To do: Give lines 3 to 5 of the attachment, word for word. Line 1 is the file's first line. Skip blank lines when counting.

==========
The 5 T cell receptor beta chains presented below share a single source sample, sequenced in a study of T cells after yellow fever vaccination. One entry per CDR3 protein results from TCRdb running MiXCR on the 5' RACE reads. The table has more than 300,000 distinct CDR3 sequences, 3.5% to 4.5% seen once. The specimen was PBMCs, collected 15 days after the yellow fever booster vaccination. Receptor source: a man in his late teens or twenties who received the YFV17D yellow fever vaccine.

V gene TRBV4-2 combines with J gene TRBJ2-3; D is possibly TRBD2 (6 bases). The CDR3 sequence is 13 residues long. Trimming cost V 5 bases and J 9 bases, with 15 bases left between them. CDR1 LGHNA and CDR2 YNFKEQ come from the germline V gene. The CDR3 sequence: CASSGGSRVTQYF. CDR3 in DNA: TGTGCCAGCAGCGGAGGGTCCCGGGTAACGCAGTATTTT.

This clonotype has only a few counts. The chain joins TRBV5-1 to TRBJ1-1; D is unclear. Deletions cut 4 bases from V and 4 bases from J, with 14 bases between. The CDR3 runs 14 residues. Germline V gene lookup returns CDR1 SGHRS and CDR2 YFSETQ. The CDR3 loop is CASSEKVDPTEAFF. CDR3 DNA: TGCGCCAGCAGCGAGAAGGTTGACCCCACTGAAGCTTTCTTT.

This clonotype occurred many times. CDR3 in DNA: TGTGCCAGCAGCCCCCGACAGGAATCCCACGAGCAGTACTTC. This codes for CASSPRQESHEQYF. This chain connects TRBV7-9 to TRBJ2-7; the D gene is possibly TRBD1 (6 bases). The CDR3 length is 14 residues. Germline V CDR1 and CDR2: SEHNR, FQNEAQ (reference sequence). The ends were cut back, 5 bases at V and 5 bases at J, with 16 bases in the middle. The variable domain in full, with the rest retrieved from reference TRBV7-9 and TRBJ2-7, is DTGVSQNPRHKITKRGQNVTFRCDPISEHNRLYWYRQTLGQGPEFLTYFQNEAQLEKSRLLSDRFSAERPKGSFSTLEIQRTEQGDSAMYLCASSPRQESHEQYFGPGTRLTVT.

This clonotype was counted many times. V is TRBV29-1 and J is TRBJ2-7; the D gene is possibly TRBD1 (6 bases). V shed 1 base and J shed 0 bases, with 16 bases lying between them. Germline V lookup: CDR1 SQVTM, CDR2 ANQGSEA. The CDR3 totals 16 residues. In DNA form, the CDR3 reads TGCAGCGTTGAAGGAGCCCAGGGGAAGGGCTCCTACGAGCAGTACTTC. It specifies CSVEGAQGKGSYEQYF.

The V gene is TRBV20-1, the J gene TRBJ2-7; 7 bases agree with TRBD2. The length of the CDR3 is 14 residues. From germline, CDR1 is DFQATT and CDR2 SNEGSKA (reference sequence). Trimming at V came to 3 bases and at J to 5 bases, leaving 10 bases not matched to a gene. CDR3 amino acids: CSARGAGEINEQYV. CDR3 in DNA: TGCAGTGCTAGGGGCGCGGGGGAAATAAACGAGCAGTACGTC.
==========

This clonotype has only a few counts. The chain joins TRBV5-1 to TRBJ1-1; D is unclear. Deletions cut 4 bases from V and 4 bases from J, with 14 bases between. The CDR3 runs 14 residues. Germline V gene lookup returns CDR1 SGHRS and CDR2 YFSETQ. The CDR3 loop is CASSEKVDPTEAFF. CDR3 DNA: TGCGCCAGCAGCGAGAAGGTTGACCCCACTGAAGCTTTCTTT.

This clonotype occurred many times. CDR3 in DNA: TGTGCCAGCAGCCCCCGACAGGAATCCCACGAGCAGTACTTC. This codes for CASSPRQESHEQYF. This chain connects TRBV7-9 to TRBJ2-7; the D gene is possibly TRBD1 (6 bases). The CDR3 length is 14 residues. Germline V CDR1 and CDR2: SEHNR, FQNEAQ (reference sequence). The ends were cut back, 5 bases at V and 5 bases at J, with 16 bases in the middle. The variable domain in full, with the rest retrieved from reference TRBV7-9 and TRBJ2-7, is DTGVSQNPRHKITKRGQNVTFRCDPISEHNRLYWYRQTLGQGPEFLTYFQNEAQLEKSRLLSDRFSAERPKGSFSTLEIQRTEQGDSAMYLCASSPRQESHEQYFGPGTRLTVT.

This clonotype was counted many times. V is TRBV29-1 and J is TRBJ2-7; the D gene is possibly TRBD1 (6 bases). V shed 1 base and J shed 0 bases, with 16 bases lying between them. Germline V lookup: CDR1 SQVTM, CDR2 ANQGSEA. The CDR3 totals 16 residues. In DNA form, the CDR3 reads TGCAGCGTTGAAGGAGCCCAGGGGAAGGGCTCCTACGAGCAGTACTTC. It specifies CSVEGAQGKGSYEQYF.